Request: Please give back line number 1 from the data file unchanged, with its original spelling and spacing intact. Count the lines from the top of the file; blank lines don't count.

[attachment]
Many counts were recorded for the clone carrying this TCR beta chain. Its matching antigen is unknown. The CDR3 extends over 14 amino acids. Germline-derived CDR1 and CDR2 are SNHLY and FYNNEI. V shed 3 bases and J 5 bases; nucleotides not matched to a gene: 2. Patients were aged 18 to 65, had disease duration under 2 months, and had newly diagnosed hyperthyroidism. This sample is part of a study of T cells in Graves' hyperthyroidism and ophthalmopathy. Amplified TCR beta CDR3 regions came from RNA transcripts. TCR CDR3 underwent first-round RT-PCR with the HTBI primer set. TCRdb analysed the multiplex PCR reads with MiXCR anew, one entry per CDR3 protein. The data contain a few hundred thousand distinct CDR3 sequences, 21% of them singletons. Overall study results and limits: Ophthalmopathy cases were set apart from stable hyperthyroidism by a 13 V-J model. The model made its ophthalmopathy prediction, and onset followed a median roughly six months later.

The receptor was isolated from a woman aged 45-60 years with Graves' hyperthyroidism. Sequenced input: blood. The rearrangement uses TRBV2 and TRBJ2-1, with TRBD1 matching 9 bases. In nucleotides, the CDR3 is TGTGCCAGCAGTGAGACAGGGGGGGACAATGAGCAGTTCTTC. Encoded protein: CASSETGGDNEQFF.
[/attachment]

Many counts were recorded for the clone carrying this TCR beta chain. Its matching antigen is unknown. The CDR3 extends over 14 amino acids. Germline-derived CDR1 and CDR2 are SNHLY and FYNNEI. V shed 3 bases and J 5 bases; nucleotides not matched to a gene: 2. Patients were aged 18 to 65, had disease duration under 2 months, and had newly diagnosed hyperthyroidism. This sample is part of a study of T cells in Graves' hyperthyroidism and ophthalmopathy. Amplified TCR beta CDR3 regions came from RNA transcripts. TCR CDR3 underwent first-round RT-PCR with the HTBI primer set. TCRdb analysed the multiplex PCR reads with MiXCR anew, one entry per CDR3 protein. The data contain a few hundred thousand distinct CDR3 sequences, 21% of them singletons. Overall study results and limits: Ophthalmopathy cases were set apart from stable hyperthyroidism by a 13 V-J model. The model made its ophthalmopathy prediction, and onset followed a median roughly six months later.